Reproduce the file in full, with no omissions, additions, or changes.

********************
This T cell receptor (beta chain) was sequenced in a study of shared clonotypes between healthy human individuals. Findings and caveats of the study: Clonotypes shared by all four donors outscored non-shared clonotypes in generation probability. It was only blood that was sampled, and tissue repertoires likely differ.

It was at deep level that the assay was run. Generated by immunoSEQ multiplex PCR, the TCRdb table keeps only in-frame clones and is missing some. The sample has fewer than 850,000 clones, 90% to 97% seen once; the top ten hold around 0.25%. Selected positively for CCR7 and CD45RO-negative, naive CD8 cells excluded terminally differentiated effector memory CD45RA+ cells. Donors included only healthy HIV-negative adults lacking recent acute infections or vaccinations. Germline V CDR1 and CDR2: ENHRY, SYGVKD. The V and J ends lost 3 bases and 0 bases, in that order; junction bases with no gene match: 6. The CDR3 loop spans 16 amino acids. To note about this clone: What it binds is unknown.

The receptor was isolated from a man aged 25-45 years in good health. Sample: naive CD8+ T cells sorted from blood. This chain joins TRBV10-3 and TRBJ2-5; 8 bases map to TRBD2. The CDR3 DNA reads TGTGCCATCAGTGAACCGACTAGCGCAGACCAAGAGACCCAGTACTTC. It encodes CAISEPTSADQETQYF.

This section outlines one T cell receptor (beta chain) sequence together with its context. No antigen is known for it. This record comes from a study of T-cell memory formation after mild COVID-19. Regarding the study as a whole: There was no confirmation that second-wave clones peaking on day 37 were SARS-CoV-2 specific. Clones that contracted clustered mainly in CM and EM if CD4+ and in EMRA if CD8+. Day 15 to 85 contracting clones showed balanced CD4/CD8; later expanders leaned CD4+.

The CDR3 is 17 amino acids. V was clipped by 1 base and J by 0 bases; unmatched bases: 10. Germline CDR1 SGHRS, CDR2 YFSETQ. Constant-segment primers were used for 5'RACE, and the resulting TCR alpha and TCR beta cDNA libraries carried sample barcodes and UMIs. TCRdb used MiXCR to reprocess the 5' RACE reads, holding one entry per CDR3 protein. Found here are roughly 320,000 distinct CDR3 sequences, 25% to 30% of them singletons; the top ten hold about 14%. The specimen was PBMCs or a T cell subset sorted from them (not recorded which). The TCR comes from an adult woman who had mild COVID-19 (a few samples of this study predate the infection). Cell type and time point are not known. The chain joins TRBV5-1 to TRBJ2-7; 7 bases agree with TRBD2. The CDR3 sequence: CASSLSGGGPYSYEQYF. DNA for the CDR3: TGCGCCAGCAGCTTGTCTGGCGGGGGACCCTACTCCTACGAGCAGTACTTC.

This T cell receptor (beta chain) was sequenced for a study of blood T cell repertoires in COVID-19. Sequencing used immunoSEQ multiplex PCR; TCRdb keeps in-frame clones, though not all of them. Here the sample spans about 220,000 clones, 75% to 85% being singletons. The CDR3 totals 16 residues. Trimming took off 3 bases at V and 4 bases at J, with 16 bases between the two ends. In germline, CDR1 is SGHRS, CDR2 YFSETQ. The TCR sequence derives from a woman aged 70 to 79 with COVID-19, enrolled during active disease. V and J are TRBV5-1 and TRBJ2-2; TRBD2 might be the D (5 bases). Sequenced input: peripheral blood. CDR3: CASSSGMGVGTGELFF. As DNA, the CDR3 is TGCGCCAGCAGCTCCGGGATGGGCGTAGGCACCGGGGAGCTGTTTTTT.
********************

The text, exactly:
This T cell receptor (beta chain) was sequenced in a study of shared clonotypes between healthy human individuals. Findings and caveats of the study: Clonotypes shared by all four donors outscored non-shared clonotypes in generation probability. It was only blood that was sampled, and tissue repertoires likely differ.

It was at deep level that the assay was run. Generated by immunoSEQ multiplex PCR, the TCRdb table keeps only in-frame clones and is missing some. The sample has fewer than 850,000 clones, 90% to 97% seen once; the top ten hold around 0.25%. Selected positively for CCR7 and CD45RO-negative, naive CD8 cells excluded terminally differentiated effector memory CD45RA+ cells. Donors included only healthy HIV-negative adults lacking recent acute infections or vaccinations. Germline V CDR1 and CDR2: ENHRY, SYGVKD. The V and J ends lost 3 bases and 0 bases, in that order; junction bases with no gene match: 6. The CDR3 loop spans 16 amino acids. To note about this clone: What it binds is unknown.

The receptor was isolated from a man aged 25-45 years in good health. Sample: naive CD8+ T cells sorted from blood. This chain joins TRBV10-3 and TRBJ2-5; 8 bases map to TRBD2. The CDR3 DNA reads TGTGCCATCAGTGAACCGACTAGCGCAGACCAAGAGACCCAGTACTTC. It encodes CAISEPTSADQETQYF.

This section outlines one T cell receptor (beta chain) sequence together with its context. No antigen is known for it. This record comes from a study of T-cell memory formation after mild COVID-19. Regarding the study as a whole: There was no confirmation that second-wave clones peaking on day 37 were SARS-CoV-2 specific. Clones that contracted clustered mainly in CM and EM if CD4+ and in EMRA if CD8+. Day 15 to 85 contracting clones showed balanced CD4/CD8; later expanders leaned CD4+.

The CDR3 is 17 amino acids. V was clipped by 1 base and J by 0 bases; unmatched bases: 10. Germline CDR1 SGHRS, CDR2 YFSETQ. Constant-segment primers were used for 5'RACE, and the resulting TCR alpha and TCR beta cDNA libraries carried sample barcodes and UMIs. TCRdb used MiXCR to reprocess the 5' RACE reads, holding one entry per CDR3 protein. Found here are roughly 320,000 distinct CDR3 sequences, 25% to 30% of them singletons; the top ten hold about 14%. The specimen was PBMCs or a T cell subset sorted from them (not recorded which). The TCR comes from an adult woman who had mild COVID-19 (a few samples of this study predate the infection). Cell type and time point are not known. The chain joins TRBV5-1 to TRBJ2-7; 7 bases agree with TRBD2. The CDR3 sequence: CASSLSGGGPYSYEQYF. DNA for the CDR3: TGCGCCAGCAGCTTGTCTGGCGGGGGACCCTACTCCTACGAGCAGTACTTC.

This T cell receptor (beta chain) was sequenced for a study of blood T cell repertoires in COVID-19. Sequencing used immunoSEQ multiplex PCR; TCRdb keeps in-frame clones, though not all of them. Here the sample spans about 220,000 clones, 75% to 85% being singletons. The CDR3 totals 16 residues. Trimming took off 3 bases at V and 4 bases at J, with 16 bases between the two ends. In germline, CDR1 is SGHRS, CDR2 YFSETQ. The TCR sequence derives from a woman aged 70 to 79 with COVID-19, enrolled during active disease. V and J are TRBV5-1 and TRBJ2-2; TRBD2 might be the D (5 bases). Sequenced input: peripheral blood. CDR3: CASSSGMGVGTGELFF. As DNA, the CDR3 is TGCGCCAGCAGCTCCGGGATGGGCGTAGGCACCGGGGAGCTGTTTTTT.